Data Sources and Data Issues: Title V MCH Program. The results of the pre- and post-test surveys administered to Health Care Transition training participants.

Year: 2020

Unit Type: Percentage, Unit Number: 100

ESM 12.1 Number of providers in Virginia who have completed the transition training module. (Virginia)

Measure Status: Active

Evidence Level: Emerging. Aligns with MCHbest strategy "Professional Training/Workforce Development" (https://www.mchevidence.org/tools/strategies/12-1.php). Find other NPM 12 provider-level strategies in MCHbest.

Measurement Quadrant: Quadrant 1: Measuring quantity of effort (counts and "yes/no" activities)

Service Type: Public health services and systems level of pyramid

Essential Public Health Services: 8. Build and support a workforce

Service Recipient: Activities directed to professionals

Goal: Increase the number of children ages 10-24 engaged in transition services to adult health care

Numerator: Number of providers in Virginia who have completed the transition training module

Denominator: n/a

Significance: This ESM was identified through the Title V needs assessment, Virginia's Well-being Plan, and Healthy People 2020 (DH-5).

Data Sources and Data Issues: Virginia Department of Health, Office of Family Health Services, Division of Child and Family Health

Year: 2020

Unit Type: Simple Count, Unit Number: 100,000

ESM 12.1 Number of families who received support or services from the Family to Family Resource Center (Idaho)

Measure Status: Active

Evidence Level: No similar strategy found in the established evidence for this NPM. See similar ESMs (https://www.mchlibrary.org/evidence/state-esms-results.php?q=family+support&NPM=12&State=&RBA_Category=&MCH_Pyramid=&Recipient=&Status=Active) for this NPM or search for other strategies or promising practices (https://www.mchevidence.org/tools/npm/12-transition.php).

Measurement Quadrant: Quadrant 1: Measuring quantity of effort (counts and "yes/no" activities)

Service Type: Direct services level of pyramid

Essential Public Health Services: 7. Assure effective and equitable health systems

Service Recipient: Activities directed to families/children/youth

Goal: By September 2025, increase the number of families who receive support or services focused on improving transition to adulthood for CSHCN.

Numerator: Number of families who received support or services from the Family-to-Family Resource Center

Denominator: N/A

Significance: Families of CSHCN face complex challenges, many of which only another family with similar challenges may understand. Family-to-Family Information Centers, Health Resources and Services Administration (HRSA) funded facilities, are a vital resource for families, and provide assistance with finding appropriate care, referrals to providers, and a range of other services (Family Voices, 2020). IPUL is a statewide organization committed to educating, empowering, supporting and advocating for individuals with disabilities and their families (IPUL, n.d.d). IPUL houses Idaho’s Family-to-Family Health Information Center and helps to facilitate informed choices for families concerning health care while providing training, information, and resources to approximately 5,000 families and professionals each year (IPUL, n.d.b). IPUL offers services at no cost to families (IPUL, n.d.b). Family engagement plays a crucial role in successfully delivering health care services. Family participation engages families in the planning development, and evaluation of programs and policies at the community, organizational and policy levels (Association of Maternal and Child Health Programs [AMCHP], 2010). Multiple studies indicate that both family and patient engagement enhance patient health outcomes (Agency for Healthcare Research and Quality, 2017; Carman, 2013; Gunther, 2013; Ingoldsby, 2010; O’Sullivan, 2014). Research shows a successful first step to increasing family engagement is to improve the methods of recruitment and retention of parents and families in both MCH and CSHCN programs (AMCHP, 2016b). According to AMCHP, the most successful programs are those that require involvement from parents and families, regularly teach and train their staff about the importance of family engagement, and provide guidance for family and staff on effective methods of enhancing family engagement (AMCHP, (2016a); AMCHP, 2016b; Family Voices, 2008).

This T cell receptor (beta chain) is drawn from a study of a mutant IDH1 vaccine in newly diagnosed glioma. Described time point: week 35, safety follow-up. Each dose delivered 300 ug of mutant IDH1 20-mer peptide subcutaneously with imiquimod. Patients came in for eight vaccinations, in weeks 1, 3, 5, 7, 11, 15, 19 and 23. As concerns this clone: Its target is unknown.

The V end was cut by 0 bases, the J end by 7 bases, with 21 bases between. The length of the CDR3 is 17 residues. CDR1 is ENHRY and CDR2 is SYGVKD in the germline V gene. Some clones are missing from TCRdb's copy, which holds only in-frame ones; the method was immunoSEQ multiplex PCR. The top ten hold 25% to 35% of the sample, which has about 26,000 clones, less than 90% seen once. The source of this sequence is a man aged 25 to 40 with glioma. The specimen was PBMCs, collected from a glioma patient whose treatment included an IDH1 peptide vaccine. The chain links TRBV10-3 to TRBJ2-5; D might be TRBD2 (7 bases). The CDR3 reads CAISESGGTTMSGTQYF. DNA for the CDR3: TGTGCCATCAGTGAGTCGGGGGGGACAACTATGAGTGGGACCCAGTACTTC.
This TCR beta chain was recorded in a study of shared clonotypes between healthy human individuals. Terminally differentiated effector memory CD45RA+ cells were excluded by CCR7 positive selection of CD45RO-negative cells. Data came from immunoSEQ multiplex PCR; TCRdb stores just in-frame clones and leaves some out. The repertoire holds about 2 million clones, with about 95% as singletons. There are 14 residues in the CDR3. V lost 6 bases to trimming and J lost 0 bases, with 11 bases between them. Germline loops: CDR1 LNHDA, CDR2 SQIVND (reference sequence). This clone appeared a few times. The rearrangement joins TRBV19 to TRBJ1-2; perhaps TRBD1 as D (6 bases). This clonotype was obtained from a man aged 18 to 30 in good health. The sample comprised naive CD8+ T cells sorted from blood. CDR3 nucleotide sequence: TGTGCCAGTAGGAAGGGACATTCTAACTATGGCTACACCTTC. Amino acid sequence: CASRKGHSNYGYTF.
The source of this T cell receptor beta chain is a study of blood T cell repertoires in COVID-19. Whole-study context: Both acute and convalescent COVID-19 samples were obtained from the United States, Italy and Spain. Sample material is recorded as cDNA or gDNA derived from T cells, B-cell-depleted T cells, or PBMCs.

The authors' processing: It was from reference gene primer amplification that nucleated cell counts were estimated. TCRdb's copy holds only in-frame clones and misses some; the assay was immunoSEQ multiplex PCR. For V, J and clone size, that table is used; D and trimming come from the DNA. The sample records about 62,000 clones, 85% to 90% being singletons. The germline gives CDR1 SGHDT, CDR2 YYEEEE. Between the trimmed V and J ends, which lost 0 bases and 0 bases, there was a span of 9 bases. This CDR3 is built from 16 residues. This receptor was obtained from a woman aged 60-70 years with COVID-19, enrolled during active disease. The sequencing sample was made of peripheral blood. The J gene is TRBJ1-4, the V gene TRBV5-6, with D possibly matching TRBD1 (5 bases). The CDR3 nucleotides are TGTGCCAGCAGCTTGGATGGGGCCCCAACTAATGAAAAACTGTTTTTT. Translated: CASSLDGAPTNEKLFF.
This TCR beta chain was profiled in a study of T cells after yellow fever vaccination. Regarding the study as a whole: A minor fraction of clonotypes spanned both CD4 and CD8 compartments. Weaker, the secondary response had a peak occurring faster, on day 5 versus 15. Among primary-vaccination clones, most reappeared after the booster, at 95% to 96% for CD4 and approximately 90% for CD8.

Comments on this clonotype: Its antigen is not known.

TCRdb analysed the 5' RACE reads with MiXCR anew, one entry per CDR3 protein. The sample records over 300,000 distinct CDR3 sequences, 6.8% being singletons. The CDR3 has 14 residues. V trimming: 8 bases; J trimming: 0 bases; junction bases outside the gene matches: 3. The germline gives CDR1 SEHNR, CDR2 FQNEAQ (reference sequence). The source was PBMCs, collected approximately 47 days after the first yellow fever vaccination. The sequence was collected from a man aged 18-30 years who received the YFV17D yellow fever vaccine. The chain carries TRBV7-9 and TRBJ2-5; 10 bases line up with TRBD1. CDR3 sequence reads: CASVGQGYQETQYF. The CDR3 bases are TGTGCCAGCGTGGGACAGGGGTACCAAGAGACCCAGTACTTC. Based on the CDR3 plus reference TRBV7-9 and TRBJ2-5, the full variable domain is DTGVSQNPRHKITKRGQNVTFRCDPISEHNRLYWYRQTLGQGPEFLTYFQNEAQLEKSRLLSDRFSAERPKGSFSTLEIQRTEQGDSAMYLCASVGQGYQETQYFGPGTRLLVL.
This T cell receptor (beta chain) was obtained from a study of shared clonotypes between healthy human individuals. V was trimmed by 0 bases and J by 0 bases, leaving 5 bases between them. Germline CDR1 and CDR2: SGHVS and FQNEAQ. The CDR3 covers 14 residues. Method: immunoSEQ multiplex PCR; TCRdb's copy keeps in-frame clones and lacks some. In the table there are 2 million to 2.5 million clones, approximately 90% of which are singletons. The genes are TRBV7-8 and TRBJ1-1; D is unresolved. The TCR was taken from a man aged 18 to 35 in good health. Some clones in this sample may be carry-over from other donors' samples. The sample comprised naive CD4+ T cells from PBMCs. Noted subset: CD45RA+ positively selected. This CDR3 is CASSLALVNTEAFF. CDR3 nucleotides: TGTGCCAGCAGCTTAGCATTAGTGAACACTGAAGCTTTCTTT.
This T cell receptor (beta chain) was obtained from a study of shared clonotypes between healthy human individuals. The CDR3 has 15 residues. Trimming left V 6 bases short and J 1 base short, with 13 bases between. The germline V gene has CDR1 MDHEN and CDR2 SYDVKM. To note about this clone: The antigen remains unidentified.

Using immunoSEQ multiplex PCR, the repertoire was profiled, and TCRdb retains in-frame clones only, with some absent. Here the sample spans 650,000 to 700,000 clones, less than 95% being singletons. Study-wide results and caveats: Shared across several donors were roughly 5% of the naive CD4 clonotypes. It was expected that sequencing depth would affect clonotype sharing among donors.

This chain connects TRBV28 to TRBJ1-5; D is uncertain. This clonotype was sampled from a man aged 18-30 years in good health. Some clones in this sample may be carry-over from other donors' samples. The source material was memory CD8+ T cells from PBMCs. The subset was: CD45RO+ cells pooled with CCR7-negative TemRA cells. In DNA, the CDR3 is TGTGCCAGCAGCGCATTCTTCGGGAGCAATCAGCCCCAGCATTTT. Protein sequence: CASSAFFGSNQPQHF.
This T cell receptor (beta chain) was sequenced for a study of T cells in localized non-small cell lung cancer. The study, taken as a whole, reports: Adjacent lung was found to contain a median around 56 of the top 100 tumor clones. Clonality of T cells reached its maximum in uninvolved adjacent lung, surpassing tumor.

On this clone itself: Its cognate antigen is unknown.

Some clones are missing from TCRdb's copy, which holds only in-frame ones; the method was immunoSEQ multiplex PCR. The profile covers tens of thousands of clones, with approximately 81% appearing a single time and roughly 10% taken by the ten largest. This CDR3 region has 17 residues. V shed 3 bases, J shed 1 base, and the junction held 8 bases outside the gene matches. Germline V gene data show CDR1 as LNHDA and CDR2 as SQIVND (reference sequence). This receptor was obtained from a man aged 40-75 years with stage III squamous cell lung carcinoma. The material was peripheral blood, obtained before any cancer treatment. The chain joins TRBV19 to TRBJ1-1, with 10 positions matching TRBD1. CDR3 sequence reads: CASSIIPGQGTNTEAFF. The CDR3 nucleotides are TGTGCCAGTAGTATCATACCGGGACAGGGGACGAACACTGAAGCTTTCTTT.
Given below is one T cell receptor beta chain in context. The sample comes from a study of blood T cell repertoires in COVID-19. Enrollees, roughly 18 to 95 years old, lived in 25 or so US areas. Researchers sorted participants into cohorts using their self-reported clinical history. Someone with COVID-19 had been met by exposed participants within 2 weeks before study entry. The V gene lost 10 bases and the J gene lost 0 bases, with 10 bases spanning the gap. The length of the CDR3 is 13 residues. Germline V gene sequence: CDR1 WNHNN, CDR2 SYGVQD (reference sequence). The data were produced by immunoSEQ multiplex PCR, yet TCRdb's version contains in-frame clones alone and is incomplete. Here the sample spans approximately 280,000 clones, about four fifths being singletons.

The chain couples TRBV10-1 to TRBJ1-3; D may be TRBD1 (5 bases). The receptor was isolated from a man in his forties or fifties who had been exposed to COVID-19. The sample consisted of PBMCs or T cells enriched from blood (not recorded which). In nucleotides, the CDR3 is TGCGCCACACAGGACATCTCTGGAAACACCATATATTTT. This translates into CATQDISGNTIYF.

Data Sources and Data Issues: Family-to-Family Resource Center (IPUL)

Year: 2020

Unit Type: Simple Count, Unit Number: 10

ESM 12.2 Percent of participants trained on youth health care transition concepts who report a change in knowledge, skills, or intended behavior following the training (Wisconsin)

Measure Status: Active

Evidence Level: Emerging. Aligns with MCHbest strategy "Training/Educating Youth" (https://www.mchevidence.org/tools/strategies/12-3.php). Find other NPM 12 patient-level strategies in MCHbest.

Measurement Quadrant: Quadrant 4: Measuring quality of effect (% of "is anyone better off")

Service Type: Enabling services level of pyramid

Essential Public Health Services: 8. Build and support a workforce

Service Recipient: Activities directed to families/children/youth

Goal: 600 participants will be trained, and 80% of those completing an evaluation following their training will report a change in knowledge, skills, or intended behavior.